1. What does “pressure treated timber” mean?
Pressure treated timber, also referred to as “impregnated”, is timber that has been treated with a preservative, offering long-lasting protection against fungi and insects. To achieve that, timber is inserted in a closed horizontal cylinder in which a vacuum is created. Then the preservative is admitted while pressure inside the cylinder rises to achieve greater penetration of the substance through the timber body and its cells. After that, any residue of the preservative is completely removed. Finally, the process is completed after the timber has been left to naturally dry in a sheltered area, to ensure better results.
2. Why should be tinder subjected to a treatment like that?
Wood is a renewable and natural material, which is continuously available, thanks to sustainable forest management. Nevertheless, it is also an extremely sensitive material if not treated correctly. More specifically, when timber comes in contact with soil and water for a long period of time, it is quickly affected and, in most cases, ends up rotting. Furthermore, natural timber is exposed against fungi and other microorganisms’ attacks, that also contribute to its corrosion.
There are only a few types of timber that, by nature, are very resistant against rot and attacks by insects. Yet these are mostly tropical hardwoods and consequently considerably more expensive, while the circumstances under which they are logged are usually illegal.
Most types of timber must be treated before they can be used to serve a purpose that will have them last a long time. By being treated, timber is given a service-life many times longer than the one it would have otherwise, while the additional costs are low, particularly when compared to the generally high costs of maintenance and replacement of untreated timber.
3. How durable is wood?
The natural durability of wood depends very much on its type, the density, the age of the originating tree and the circumstances under which the wood is used. Timber treatment provides protection against all those variables, allowing the timber to be used in a wide range of applications.
4. Can timber pressure treatment be applied to all types of timber?
Unfortunately, not. Differences in timber structure don’t allow the same degree of preservative penetration, resulting to its insufficient impregnation. For example, the preservative manages to penetrate norway spruce timber for only just a few millimeters, while it manages to reach the core when used on pine tree timber.
5. How to choose a wood preservative?
To be effective, a wood preservative must possess the following properties:
- toxicity towards wood-destroying organisms
- sufficient penetration ability
- permanence in the treated wood
- beneficial properties for the wood
- zero effect on metals
- safe to use and be exposed to for long periods of time
The evaluation of the substances and the assessment of whether or not they fulfil the above-mentioned criteria, is carried out according to regulations and procedures as determined by each respective European country, always in alignment with the European Union guidelines in reference to biocides. Only when the assigned authorities have carried out all the necessary tests for a preservative, can the certified pressure treatment factories use it.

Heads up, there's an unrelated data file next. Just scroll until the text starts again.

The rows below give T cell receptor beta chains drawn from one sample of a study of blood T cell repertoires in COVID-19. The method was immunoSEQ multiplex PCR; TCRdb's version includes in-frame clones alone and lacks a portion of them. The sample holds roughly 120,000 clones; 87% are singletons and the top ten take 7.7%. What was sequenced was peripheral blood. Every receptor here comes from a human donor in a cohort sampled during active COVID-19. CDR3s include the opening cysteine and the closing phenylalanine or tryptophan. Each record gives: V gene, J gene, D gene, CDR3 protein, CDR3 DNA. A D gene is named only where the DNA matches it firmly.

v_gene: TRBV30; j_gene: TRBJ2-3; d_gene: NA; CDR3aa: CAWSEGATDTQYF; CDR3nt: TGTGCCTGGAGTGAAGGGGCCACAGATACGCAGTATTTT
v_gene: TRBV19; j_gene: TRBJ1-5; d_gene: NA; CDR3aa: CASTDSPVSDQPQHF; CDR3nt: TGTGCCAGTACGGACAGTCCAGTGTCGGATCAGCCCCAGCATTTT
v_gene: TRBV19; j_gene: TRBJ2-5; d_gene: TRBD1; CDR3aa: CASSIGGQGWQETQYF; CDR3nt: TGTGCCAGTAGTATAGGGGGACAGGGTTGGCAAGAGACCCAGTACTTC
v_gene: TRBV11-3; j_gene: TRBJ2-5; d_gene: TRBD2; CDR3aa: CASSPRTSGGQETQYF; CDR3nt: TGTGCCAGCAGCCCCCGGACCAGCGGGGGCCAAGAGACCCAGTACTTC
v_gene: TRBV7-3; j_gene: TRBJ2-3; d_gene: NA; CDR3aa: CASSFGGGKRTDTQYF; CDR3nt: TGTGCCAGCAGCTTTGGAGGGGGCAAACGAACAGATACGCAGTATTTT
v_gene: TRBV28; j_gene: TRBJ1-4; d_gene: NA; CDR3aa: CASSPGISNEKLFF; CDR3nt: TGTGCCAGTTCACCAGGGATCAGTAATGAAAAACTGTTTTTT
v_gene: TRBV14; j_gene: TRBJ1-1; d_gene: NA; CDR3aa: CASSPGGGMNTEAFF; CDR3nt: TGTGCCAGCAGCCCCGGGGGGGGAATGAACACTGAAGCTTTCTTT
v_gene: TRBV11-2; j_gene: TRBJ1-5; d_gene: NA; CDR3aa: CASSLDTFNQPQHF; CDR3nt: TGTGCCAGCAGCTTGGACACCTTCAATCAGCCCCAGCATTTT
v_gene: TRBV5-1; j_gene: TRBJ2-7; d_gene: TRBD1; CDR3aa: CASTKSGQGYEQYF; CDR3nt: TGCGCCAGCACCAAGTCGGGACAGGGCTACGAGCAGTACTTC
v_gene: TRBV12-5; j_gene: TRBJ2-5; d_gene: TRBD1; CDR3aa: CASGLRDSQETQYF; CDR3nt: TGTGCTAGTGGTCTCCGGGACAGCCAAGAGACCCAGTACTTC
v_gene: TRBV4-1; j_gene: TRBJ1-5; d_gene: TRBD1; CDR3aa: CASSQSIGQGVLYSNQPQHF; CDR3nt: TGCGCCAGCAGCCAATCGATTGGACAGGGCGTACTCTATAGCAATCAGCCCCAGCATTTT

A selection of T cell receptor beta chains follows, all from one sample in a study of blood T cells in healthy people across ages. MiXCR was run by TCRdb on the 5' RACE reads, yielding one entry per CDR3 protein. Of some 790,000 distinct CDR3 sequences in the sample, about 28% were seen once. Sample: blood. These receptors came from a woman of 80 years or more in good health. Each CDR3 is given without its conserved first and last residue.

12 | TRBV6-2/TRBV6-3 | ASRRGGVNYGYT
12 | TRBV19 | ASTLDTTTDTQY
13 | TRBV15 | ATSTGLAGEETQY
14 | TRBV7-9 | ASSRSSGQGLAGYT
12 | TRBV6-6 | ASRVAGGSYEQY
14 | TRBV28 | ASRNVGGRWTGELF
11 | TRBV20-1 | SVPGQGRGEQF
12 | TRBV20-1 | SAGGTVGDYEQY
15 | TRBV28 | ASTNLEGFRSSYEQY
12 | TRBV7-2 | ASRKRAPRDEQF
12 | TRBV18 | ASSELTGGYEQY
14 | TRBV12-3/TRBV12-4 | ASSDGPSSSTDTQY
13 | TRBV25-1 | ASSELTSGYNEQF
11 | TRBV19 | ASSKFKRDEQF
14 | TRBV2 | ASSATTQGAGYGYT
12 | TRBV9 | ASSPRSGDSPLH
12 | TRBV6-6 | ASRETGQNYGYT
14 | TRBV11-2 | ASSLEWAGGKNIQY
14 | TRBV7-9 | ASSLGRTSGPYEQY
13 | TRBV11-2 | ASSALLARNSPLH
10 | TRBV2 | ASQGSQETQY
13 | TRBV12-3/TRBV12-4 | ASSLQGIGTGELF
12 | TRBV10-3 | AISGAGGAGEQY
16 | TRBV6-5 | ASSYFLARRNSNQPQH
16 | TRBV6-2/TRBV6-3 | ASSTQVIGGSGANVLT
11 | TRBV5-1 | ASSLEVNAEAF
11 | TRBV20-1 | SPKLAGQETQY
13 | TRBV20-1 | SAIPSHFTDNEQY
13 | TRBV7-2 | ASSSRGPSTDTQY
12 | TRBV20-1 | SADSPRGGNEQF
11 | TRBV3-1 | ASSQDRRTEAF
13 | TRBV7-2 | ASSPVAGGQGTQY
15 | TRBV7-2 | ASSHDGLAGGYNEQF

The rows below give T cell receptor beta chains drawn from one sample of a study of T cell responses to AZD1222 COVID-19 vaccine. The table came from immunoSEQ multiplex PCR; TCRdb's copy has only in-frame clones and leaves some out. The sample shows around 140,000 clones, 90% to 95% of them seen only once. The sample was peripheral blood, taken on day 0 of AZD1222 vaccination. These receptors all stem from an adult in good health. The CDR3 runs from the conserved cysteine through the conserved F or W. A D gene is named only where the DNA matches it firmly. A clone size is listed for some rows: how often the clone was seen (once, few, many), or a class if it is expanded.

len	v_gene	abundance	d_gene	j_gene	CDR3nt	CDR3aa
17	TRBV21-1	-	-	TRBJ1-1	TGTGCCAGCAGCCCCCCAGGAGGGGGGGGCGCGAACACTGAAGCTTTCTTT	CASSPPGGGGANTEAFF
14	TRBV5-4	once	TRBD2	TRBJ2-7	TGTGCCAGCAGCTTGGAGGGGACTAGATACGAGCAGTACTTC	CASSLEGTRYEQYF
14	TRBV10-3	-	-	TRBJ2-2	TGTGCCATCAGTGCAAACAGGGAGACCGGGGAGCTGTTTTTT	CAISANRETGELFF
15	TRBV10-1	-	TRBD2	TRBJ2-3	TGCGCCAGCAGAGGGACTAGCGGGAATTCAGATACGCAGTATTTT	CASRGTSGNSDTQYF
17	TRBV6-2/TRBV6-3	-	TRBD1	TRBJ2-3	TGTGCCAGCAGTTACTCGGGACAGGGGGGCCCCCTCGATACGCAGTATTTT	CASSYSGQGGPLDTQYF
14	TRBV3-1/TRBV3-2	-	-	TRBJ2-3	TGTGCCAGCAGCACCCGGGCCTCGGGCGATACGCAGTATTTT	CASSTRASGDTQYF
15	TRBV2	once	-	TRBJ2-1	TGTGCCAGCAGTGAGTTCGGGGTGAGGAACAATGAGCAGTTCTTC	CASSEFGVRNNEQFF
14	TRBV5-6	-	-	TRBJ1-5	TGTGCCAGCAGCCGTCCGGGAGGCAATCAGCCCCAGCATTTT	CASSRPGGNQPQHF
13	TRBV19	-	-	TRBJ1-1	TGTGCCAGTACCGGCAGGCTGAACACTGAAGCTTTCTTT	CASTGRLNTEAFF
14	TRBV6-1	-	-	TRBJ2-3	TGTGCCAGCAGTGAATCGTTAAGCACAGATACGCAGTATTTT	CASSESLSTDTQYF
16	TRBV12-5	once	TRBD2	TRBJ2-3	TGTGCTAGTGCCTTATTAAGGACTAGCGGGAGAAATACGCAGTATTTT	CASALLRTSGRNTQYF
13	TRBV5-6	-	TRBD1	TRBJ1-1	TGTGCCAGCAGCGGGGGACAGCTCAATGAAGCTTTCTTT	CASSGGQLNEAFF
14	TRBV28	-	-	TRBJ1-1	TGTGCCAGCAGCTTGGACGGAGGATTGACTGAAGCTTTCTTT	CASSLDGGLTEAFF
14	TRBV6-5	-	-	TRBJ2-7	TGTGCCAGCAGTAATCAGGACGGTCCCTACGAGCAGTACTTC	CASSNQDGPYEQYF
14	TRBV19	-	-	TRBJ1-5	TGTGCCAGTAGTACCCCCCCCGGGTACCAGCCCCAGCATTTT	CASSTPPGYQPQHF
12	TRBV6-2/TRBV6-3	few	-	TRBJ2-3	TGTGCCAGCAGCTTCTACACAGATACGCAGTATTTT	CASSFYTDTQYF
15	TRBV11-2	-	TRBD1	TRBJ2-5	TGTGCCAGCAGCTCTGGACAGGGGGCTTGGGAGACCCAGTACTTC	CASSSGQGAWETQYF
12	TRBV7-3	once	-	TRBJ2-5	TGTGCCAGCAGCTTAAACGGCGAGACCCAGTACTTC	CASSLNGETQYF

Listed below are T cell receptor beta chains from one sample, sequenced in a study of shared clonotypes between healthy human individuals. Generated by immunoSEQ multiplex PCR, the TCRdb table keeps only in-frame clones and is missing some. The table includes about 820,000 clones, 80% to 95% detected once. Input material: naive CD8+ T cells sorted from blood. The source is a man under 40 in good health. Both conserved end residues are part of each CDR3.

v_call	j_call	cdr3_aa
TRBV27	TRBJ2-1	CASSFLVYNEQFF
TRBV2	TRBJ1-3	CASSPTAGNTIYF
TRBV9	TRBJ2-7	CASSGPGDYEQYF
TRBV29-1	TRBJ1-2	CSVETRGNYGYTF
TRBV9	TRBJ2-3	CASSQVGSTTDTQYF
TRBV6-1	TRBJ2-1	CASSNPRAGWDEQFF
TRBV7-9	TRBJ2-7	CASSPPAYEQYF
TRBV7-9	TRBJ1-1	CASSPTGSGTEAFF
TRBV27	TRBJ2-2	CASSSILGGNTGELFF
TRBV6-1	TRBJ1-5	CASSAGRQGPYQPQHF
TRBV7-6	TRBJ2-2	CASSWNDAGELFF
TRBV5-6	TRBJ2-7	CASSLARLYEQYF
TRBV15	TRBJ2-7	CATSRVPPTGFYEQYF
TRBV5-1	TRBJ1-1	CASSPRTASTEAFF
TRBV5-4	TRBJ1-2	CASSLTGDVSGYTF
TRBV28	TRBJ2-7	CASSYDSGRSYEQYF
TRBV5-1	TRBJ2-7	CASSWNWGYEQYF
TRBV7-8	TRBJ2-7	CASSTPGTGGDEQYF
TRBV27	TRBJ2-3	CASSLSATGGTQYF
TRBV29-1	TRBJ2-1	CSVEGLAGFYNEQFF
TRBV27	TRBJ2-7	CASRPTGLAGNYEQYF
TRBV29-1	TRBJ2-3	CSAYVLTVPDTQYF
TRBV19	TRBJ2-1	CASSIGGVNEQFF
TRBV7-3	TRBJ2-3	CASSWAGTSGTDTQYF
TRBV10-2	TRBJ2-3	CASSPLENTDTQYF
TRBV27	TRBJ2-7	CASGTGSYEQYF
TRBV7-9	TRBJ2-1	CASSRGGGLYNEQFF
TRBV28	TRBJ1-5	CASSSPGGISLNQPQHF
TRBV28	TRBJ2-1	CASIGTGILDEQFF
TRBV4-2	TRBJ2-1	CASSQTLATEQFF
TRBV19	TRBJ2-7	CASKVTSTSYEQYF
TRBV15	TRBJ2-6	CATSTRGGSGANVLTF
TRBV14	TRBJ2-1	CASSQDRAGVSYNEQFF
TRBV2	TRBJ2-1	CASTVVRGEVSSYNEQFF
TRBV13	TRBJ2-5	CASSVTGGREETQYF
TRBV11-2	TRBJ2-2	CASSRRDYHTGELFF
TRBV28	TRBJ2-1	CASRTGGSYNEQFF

6. Is treated timber environment friendly?
Of course. Timber that has been treated according to the regulations in place and with authorized preservatives, does not constitute any kind of danger for human, animals or plants. Despite all that, researchers, as well as government authorities, continuously seek new means and methods for timber treatment while also reevaluating the already existing ones. Up until now, all studies have verified the safety of the treated timber for both humans and the environment.
7. Where can I use treated timber?
Impregnated timber is used for:
- every type of outdoor structure (fences, floors)
- garden/pool furniture
- pavement blocks
- decoration (wooden plant pots)
- playground equipment, carports and pergolas
- stakes for fruit and wine-growing
- landing stages, jetties and lake and sea embankments
- industrial cooling towers
- railway sleepers, crossings and bridge timbers
- electricity and telephone poles
8. Can children play safely on playground equipment made of treated timber?
Several studies have concluded that there is no danger in playing on treated wooden playground equipment. There is no danger of the applied preservative leaching, even in case it comes in contact with the mouth.
9. Is treated timber safe to use in vegetable patches and gardens?
Treated timber is completely safe. It is ideal for borders, sawing boxes, cases, mushroom boxes, rose structures, pergolas, compost boxes, beanstalk, etc. There is no risk of damaging plants or of plants taking up components of preservatives from the wood.
10. Is treated timber safe for humans?
If used properly (according to EU regulations) and for the intended use, treated timber does not pose any health risks for humans. With every purchase of treated timber, the customer has the right to ask for treatment certification.
11. Is it necessary for vacuum and pressure treated timber to be painted?
No. That is not necessary since the preservative shields it completely against all the factors that constitute a threat to its longevity. However, there is an aesthetic aspect too. After a while, unpainted, treated timber will change color due to its exposure to outdoor weather conditions. The speed in which this happens depends on the space where the timber is used and its preservation process. We suggest varnishes with or without color, that soak into the wood, hve no smell and are eco-friendly. The only prerequisite for them to be used is for the timber to be dry before they are applied.